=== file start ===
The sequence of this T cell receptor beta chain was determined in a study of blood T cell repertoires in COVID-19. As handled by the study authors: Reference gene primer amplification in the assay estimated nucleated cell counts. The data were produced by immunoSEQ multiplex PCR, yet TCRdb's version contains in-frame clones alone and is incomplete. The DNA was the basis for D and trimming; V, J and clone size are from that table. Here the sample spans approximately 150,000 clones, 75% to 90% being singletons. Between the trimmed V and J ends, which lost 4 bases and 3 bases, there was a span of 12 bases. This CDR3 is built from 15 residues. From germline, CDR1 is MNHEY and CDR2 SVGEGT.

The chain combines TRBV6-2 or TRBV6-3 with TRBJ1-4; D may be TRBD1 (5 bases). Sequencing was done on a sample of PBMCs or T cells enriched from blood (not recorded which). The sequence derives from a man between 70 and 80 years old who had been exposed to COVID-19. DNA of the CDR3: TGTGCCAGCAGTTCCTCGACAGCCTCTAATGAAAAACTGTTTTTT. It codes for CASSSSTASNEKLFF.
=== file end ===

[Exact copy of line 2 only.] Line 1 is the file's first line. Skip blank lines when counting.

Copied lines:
The chain combines TRBV6-2 or TRBV6-3 with TRBJ1-4; D may be TRBD1 (5 bases). Sequencing was done on a sample of PBMCs or T cells enriched from blood (not recorded which). The sequence derives from a man between 70 and 80 years old who had been exposed to COVID-19. DNA of the CDR3: TGTGCCAGCAGTTCCTCGACAGCCTCTAATGAAAAACTGTTTTTT. It codes for CASSSSTASNEKLFF.